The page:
BGUI Manifest - Past, Present and Future


Table of Contents

 What is BGUI?

 BGUI history

      o Jan van den Baard created BGUI
      o Ian Einman carried on
      o Manuel Lemos takes over where Ian left it
      o A discrete group of developers was invited to join
      o Keeping track of reported bugs
      o Program torture debugging
      o Cooperation of other developers
      o CVS blessing
      o Other developers can find and fix bugs too if you let them
      o The trick of extending stack space on demand
      o BGUI made BOOPSI efficient
      o A BOOPSI method call shortcut
      o Status quo

 What does BGUI offer to Amiga developers?

      o We already have MUI, so what do we need BGUI for?
      o After all, BGUI is free and open to anybody...
      o Developers added what they needed most
      o What about the future?
      o And what about BGUI in the future Amiga OS?

                BGUI Manifest - Past, Present and Future
                    Manuel Lemos (

    After being handed over several times, BGUI development is alive and
    kicking. BGUI is free to anybody. Development only depends on volunteer
    work. If you can program for AmigaOS, learn here how you can help.

  What is BGUI?

   BGUI stands for BOOPSI Graphical User Interface. BGUI is a toolkit
   for developing user interfaces for Amiga OS based on BOOPSI. BOOPSI
   stands for Basic Object Oriented Programming Support for Intuition.
   BOOPSI is a system that makes part of the Amiga OS user interface
   library -- Intuition.

   BOOPSI is meant to provide a layer to support user interface
   component programming. It is based on the Object Oriented
   Programming principles. BOOPSI was introduced back in 1990 with
   Amiga OS 2 but it only provided a small set of user interface

  BGUI history

 Jan van den Baard created BGUI

     BGUI was started by Jan van den Baard after having developed
     GadToolsBox in 1993, a gadtools.library based user interface
     builder. BGUI was released when there were many promises of GUI
     toolkits that would be flexible and not as complex as MUI,
     another GUI toolkit although not based on Amiga OS gadget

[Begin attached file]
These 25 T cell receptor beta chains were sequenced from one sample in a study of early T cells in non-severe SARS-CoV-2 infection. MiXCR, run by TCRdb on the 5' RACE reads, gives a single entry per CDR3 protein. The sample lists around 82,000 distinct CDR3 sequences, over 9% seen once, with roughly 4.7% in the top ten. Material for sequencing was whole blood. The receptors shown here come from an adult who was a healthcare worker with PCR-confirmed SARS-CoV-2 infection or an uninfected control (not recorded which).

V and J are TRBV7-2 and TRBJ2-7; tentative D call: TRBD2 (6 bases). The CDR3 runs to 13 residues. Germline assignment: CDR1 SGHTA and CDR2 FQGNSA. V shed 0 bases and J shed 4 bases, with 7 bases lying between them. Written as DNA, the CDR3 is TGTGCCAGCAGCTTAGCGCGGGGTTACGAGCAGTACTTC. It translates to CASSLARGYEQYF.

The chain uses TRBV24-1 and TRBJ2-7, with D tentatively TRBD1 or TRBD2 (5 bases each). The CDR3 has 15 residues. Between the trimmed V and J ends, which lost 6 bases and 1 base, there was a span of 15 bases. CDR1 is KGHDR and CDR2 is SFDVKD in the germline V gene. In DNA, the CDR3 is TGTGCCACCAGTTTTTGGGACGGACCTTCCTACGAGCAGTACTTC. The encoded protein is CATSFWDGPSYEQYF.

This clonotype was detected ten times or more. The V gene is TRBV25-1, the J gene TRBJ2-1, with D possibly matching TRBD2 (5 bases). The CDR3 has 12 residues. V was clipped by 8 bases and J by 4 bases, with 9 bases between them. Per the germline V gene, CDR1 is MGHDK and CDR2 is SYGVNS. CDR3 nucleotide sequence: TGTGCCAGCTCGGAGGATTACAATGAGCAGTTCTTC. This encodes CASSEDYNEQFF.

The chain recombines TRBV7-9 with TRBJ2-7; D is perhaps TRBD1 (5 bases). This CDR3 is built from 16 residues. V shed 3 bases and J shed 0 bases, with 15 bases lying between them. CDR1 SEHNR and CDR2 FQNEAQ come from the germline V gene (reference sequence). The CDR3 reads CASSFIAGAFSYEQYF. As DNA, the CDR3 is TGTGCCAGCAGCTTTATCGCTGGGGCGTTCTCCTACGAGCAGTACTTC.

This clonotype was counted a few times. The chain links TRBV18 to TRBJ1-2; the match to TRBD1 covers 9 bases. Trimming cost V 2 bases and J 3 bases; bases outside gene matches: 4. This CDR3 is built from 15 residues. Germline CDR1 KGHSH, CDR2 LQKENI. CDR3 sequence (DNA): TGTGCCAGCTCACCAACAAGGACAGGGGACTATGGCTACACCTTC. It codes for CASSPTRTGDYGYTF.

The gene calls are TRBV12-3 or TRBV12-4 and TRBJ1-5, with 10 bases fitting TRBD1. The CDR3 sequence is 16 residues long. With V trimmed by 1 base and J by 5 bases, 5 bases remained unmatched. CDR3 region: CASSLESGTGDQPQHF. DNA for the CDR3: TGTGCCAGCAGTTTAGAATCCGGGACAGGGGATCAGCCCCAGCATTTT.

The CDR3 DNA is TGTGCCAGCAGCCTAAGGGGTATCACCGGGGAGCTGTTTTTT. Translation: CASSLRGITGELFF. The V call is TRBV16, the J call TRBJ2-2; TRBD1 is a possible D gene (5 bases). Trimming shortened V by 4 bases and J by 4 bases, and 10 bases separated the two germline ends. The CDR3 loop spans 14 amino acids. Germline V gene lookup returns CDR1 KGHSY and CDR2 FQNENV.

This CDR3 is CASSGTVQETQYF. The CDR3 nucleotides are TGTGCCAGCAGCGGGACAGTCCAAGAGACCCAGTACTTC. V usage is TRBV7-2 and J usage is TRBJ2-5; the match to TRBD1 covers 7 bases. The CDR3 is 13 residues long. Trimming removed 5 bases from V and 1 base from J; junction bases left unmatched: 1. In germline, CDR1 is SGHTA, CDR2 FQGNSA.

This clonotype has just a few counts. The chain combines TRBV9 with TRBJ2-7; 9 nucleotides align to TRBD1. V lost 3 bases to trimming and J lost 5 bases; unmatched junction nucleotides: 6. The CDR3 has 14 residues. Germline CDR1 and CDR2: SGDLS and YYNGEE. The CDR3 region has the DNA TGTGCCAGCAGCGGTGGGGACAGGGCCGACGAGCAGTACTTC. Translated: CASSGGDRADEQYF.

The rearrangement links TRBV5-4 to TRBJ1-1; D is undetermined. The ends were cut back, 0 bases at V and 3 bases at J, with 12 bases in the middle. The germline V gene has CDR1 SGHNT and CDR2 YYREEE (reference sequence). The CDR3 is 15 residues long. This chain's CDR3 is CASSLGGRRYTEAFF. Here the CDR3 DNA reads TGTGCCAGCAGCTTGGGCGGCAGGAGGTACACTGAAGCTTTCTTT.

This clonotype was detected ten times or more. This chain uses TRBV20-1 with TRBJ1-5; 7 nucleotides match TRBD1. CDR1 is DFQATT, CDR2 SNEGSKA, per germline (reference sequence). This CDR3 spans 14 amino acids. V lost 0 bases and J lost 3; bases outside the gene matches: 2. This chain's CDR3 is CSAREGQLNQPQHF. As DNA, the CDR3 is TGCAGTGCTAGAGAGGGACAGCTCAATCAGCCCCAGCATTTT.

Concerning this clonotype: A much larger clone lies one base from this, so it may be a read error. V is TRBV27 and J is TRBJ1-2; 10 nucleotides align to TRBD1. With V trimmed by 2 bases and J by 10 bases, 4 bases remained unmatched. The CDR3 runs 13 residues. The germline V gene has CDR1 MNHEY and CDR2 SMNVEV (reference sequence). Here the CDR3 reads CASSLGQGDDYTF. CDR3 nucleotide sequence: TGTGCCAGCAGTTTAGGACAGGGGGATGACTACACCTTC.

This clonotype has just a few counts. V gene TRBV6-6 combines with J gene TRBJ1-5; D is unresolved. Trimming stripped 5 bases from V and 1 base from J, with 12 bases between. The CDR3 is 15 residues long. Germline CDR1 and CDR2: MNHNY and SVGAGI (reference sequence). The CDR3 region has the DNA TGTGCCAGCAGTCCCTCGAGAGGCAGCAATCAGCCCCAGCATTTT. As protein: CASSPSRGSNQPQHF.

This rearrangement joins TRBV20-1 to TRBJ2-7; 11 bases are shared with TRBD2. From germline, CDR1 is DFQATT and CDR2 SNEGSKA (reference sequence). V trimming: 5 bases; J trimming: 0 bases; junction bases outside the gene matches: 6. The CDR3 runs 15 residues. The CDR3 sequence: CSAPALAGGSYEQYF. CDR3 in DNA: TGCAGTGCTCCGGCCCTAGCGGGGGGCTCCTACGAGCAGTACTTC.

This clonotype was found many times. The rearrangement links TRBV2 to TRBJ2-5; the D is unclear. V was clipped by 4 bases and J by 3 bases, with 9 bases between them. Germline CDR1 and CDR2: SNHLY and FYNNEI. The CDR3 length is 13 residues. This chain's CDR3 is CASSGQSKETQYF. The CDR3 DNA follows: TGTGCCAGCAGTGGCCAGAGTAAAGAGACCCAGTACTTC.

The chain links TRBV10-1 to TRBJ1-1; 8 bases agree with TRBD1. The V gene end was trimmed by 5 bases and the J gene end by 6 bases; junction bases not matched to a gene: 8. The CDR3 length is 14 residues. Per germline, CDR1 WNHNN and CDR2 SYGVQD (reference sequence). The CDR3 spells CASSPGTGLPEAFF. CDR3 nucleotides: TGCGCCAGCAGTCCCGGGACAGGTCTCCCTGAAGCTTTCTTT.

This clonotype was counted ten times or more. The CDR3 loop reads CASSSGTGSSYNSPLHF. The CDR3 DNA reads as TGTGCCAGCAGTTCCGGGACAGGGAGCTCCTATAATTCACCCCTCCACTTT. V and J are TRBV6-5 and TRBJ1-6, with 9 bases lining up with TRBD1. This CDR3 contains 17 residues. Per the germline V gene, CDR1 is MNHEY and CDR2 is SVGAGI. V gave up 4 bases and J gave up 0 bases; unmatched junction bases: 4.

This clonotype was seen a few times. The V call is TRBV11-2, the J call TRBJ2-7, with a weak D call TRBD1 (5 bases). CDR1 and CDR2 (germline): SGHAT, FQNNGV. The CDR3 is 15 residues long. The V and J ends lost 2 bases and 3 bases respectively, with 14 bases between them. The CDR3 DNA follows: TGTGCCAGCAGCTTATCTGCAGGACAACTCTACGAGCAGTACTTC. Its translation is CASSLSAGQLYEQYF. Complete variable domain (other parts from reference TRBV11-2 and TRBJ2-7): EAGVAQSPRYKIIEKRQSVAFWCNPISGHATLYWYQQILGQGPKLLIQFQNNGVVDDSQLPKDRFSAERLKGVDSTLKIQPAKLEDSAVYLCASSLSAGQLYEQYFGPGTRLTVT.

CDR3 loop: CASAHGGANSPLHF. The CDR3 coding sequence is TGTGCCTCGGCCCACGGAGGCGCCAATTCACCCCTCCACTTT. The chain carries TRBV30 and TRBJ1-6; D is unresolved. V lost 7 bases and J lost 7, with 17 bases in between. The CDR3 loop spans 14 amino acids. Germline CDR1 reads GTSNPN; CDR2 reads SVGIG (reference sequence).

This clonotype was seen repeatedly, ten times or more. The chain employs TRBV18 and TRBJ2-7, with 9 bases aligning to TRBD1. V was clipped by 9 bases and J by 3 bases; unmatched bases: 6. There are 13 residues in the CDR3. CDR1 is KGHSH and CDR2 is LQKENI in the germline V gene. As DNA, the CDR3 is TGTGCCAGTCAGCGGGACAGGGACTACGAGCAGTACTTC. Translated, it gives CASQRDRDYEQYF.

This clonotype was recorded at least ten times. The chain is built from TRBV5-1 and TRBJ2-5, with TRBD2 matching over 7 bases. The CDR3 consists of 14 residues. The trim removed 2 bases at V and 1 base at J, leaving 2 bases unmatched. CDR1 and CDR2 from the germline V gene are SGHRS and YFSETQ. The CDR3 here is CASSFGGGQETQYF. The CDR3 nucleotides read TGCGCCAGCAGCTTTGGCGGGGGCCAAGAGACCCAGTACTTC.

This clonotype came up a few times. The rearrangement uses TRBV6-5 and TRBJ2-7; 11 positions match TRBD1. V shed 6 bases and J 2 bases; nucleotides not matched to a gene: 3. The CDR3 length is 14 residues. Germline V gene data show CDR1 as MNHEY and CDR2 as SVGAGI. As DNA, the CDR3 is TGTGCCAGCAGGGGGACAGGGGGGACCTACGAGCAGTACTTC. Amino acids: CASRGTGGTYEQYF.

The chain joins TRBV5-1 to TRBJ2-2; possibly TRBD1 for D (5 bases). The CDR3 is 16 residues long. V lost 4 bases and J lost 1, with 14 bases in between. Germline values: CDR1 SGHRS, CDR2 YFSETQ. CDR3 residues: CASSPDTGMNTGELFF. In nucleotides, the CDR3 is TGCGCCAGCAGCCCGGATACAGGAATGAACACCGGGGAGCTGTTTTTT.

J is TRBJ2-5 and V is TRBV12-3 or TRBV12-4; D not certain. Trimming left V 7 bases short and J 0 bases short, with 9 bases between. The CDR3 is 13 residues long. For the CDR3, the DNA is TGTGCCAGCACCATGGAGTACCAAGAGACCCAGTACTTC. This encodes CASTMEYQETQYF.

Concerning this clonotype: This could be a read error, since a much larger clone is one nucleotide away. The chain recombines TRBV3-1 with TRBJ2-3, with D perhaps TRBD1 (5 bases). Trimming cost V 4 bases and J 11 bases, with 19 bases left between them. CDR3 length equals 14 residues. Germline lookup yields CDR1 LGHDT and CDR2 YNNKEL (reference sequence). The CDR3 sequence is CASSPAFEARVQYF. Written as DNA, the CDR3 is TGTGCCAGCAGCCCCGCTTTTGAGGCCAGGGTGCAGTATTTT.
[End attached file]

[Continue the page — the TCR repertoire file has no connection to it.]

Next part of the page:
BOOPSI class.

 Ian Einman carried on

     Later in 1996, when Jan could not carry on BGUI development due
     to the lack of time, Ian Einman took over adding many important
     features. Later in 1997 Ian also realized that he could no
     longer continue BGUI development. That was the time when I
     decided to take over to ensure that Amiga would still have a
     free BOOPSI based GUI toolkit.

 Manuel Lemos takes over where Ian left it

     Carrying on the development of a reasonably size GUI toolkit
     like BGUI was no «day at the beach». You have to discover what
     was in the mind of the previous developers to fix known bugs,
     add new features and still not break whatever was already
     working OK. So, I decided to use the best of my software
     development knowledge to work on it.

 A discrete group of developers was invited to join

     BGUI is well structured but there was little support to do the
     job of keeping track and fixing the large amount of bugs and
     incomplete features that I «inherited». I had to take no less
     care than I would take for other projects that I started from

     Discretely, I called all the Amiga developers that I thought
     would still be interested in BGUI. I built a site for BGUI
     using my experience in my main activity as software developer
     that is Web programmer.

     I wanted the site to be private until I had something usable.
     Before then nothing would be announced to avoid making promises
     that I was not sure I could keep. I wanted to spare Amiga users
     that were already fed up of all the false promises that have
     been made since Commodore's demise.

 Keeping track of reported bugs

     I installed a problem report tracking application on the site
     that is able to take bug reports and feature requests into an
     on-line database. Anybody can check up the report database
     right there to keep track of the progress that is made.

     That application also forwards all the reports to a private
     developers' mailing list. Whenever there is some progress,
     either a bug that was fixed or some developer requesting for
     more information, whoever made the report is notified by

     So, with the reports of the other developers it became easier
     to concentrate on everything that needed to be fixed and
     improved. No bug report goes unnoticed or forgotten until it is
     fixed. Keeping a report database is a basic thing serious
     developers have to do, but not every developer is aware of its

 Program torture debugging

     Many bugs were fixed but many more remained as they were too
     hard to track or to reproduce. The BGUI library is mostly
     written in C language. The usual implication of using the C
     language are the programming bugs that lead to memory misuse,